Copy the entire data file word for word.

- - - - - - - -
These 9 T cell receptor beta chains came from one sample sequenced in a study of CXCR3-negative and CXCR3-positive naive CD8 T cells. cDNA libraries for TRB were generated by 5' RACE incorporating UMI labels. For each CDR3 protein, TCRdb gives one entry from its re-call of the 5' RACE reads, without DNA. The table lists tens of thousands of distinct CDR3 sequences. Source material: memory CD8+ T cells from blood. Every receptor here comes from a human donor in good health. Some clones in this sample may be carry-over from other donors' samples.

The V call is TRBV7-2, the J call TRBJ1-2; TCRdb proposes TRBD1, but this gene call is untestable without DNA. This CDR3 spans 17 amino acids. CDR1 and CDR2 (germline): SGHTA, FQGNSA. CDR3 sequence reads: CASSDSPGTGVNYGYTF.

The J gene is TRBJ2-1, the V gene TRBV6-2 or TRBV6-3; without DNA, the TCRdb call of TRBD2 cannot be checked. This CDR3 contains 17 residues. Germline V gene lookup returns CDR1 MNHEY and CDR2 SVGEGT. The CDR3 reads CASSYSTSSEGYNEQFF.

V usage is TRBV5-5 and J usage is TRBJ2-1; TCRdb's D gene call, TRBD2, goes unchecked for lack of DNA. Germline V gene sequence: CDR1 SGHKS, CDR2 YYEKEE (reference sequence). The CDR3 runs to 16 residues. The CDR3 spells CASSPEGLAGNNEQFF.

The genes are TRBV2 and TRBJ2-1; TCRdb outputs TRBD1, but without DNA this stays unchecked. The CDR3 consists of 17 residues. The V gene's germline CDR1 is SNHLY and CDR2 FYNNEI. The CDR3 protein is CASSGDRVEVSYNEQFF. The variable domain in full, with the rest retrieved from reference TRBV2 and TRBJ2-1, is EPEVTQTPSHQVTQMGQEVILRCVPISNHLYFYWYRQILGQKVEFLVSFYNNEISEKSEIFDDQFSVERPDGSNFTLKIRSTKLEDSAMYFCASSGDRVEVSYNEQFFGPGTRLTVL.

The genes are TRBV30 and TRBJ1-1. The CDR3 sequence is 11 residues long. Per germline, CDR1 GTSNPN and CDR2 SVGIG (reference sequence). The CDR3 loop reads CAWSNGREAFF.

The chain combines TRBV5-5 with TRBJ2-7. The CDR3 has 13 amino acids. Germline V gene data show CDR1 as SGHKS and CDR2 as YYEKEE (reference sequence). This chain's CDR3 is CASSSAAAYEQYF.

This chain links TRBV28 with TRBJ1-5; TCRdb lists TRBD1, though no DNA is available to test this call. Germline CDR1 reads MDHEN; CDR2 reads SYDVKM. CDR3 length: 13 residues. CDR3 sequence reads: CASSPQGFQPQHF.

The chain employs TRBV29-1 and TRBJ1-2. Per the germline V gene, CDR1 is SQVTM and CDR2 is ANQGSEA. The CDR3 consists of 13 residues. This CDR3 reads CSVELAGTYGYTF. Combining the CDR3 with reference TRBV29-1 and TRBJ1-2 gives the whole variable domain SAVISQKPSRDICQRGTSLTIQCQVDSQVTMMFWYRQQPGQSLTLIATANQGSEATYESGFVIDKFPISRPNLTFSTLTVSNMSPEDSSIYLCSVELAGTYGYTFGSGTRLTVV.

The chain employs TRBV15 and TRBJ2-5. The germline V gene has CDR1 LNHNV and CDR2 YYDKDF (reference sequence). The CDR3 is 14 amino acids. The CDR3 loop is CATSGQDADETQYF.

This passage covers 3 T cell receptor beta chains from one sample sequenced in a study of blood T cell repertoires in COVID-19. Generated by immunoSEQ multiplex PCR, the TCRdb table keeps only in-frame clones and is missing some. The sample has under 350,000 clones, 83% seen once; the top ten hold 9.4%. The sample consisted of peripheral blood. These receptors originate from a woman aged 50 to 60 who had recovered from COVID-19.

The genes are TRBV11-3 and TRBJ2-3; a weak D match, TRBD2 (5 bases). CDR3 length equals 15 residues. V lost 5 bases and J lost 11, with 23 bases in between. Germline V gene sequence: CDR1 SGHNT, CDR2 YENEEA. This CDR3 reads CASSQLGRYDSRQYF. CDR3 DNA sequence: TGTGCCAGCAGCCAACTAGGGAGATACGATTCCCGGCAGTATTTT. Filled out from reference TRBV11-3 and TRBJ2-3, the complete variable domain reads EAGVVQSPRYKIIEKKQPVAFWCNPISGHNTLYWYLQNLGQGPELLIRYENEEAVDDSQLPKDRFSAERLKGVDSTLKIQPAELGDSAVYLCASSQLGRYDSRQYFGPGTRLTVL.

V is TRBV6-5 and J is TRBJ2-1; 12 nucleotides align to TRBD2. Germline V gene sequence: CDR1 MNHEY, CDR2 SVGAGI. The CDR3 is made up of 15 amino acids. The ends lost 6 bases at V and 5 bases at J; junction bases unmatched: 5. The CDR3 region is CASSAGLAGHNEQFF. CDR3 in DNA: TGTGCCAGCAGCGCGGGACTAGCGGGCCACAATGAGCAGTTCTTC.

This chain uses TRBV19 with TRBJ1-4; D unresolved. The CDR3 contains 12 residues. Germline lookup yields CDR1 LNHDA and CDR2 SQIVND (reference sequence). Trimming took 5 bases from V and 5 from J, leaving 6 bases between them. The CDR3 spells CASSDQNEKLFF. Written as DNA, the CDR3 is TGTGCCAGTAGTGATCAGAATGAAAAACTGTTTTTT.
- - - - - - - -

These 9 T cell receptor beta chains came from one sample sequenced in a study of CXCR3-negative and CXCR3-positive naive CD8 T cells. cDNA libraries for TRB were generated by 5' RACE incorporating UMI labels. For each CDR3 protein, TCRdb gives one entry from its re-call of the 5' RACE reads, without DNA. The table lists tens of thousands of distinct CDR3 sequences. Source material: memory CD8+ T cells from blood. Every receptor here comes from a human donor in good health. Some clones in this sample may be carry-over from other donors' samples.

The V call is TRBV7-2, the J call TRBJ1-2; TCRdb proposes TRBD1, but this gene call is untestable without DNA. This CDR3 spans 17 amino acids. CDR1 and CDR2 (germline): SGHTA, FQGNSA. CDR3 sequence reads: CASSDSPGTGVNYGYTF.

The J gene is TRBJ2-1, the V gene TRBV6-2 or TRBV6-3; without DNA, the TCRdb call of TRBD2 cannot be checked. This CDR3 contains 17 residues. Germline V gene lookup returns CDR1 MNHEY and CDR2 SVGEGT. The CDR3 reads CASSYSTSSEGYNEQFF.

V usage is TRBV5-5 and J usage is TRBJ2-1; TCRdb's D gene call, TRBD2, goes unchecked for lack of DNA. Germline V gene sequence: CDR1 SGHKS, CDR2 YYEKEE (reference sequence). The CDR3 runs to 16 residues. The CDR3 spells CASSPEGLAGNNEQFF.

The genes are TRBV2 and TRBJ2-1; TCRdb outputs TRBD1, but without DNA this stays unchecked. The CDR3 consists of 17 residues. The V gene's germline CDR1 is SNHLY and CDR2 FYNNEI. The CDR3 protein is CASSGDRVEVSYNEQFF. The variable domain in full, with the rest retrieved from reference TRBV2 and TRBJ2-1, is EPEVTQTPSHQVTQMGQEVILRCVPISNHLYFYWYRQILGQKVEFLVSFYNNEISEKSEIFDDQFSVERPDGSNFTLKIRSTKLEDSAMYFCASSGDRVEVSYNEQFFGPGTRLTVL.

The genes are TRBV30 and TRBJ1-1. The CDR3 sequence is 11 residues long. Per germline, CDR1 GTSNPN and CDR2 SVGIG (reference sequence). The CDR3 loop reads CAWSNGREAFF.

The chain combines TRBV5-5 with TRBJ2-7. The CDR3 has 13 amino acids. Germline V gene data show CDR1 as SGHKS and CDR2 as YYEKEE (reference sequence). This chain's CDR3 is CASSSAAAYEQYF.

This chain links TRBV28 with TRBJ1-5; TCRdb lists TRBD1, though no DNA is available to test this call. Germline CDR1 reads MDHEN; CDR2 reads SYDVKM. CDR3 length: 13 residues. CDR3 sequence reads: CASSPQGFQPQHF.

The chain employs TRBV29-1 and TRBJ1-2. Per the germline V gene, CDR1 is SQVTM and CDR2 is ANQGSEA. The CDR3 consists of 13 residues. This CDR3 reads CSVELAGTYGYTF. Combining the CDR3 with reference TRBV29-1 and TRBJ1-2 gives the whole variable domain SAVISQKPSRDICQRGTSLTIQCQVDSQVTMMFWYRQQPGQSLTLIATANQGSEATYESGFVIDKFPISRPNLTFSTLTVSNMSPEDSSIYLCSVELAGTYGYTFGSGTRLTVV.

The chain employs TRBV15 and TRBJ2-5. The germline V gene has CDR1 LNHNV and CDR2 YYDKDF (reference sequence). The CDR3 is 14 amino acids. The CDR3 loop is CATSGQDADETQYF.

This passage covers 3 T cell receptor beta chains from one sample sequenced in a study of blood T cell repertoires in COVID-19. Generated by immunoSEQ multiplex PCR, the TCRdb table keeps only in-frame clones and is missing some. The sample has under 350,000 clones, 83% seen once; the top ten hold 9.4%. The sample consisted of peripheral blood. These receptors originate from a woman aged 50 to 60 who had recovered from COVID-19.

The genes are TRBV11-3 and TRBJ2-3; a weak D match, TRBD2 (5 bases). CDR3 length equals 15 residues. V lost 5 bases and J lost 11, with 23 bases in between. Germline V gene sequence: CDR1 SGHNT, CDR2 YENEEA. This CDR3 reads CASSQLGRYDSRQYF. CDR3 DNA sequence: TGTGCCAGCAGCCAACTAGGGAGATACGATTCCCGGCAGTATTTT. Filled out from reference TRBV11-3 and TRBJ2-3, the complete variable domain reads EAGVVQSPRYKIIEKKQPVAFWCNPISGHNTLYWYLQNLGQGPELLIRYENEEAVDDSQLPKDRFSAERLKGVDSTLKIQPAELGDSAVYLCASSQLGRYDSRQYFGPGTRLTVL.

V is TRBV6-5 and J is TRBJ2-1; 12 nucleotides align to TRBD2. Germline V gene sequence: CDR1 MNHEY, CDR2 SVGAGI. The CDR3 is made up of 15 amino acids. The ends lost 6 bases at V and 5 bases at J; junction bases unmatched: 5. The CDR3 region is CASSAGLAGHNEQFF. CDR3 in DNA: TGTGCCAGCAGCGCGGGACTAGCGGGCCACAATGAGCAGTTCTTC.

This chain uses TRBV19 with TRBJ1-4; D unresolved. The CDR3 contains 12 residues. Germline lookup yields CDR1 LNHDA and CDR2 SQIVND (reference sequence). Trimming took 5 bases from V and 5 from J, leaving 6 bases between them. The CDR3 spells CASSDQNEKLFF. Written as DNA, the CDR3 is TGTGCCAGTAGTGATCAGAATGAAAAACTGTTTTTT.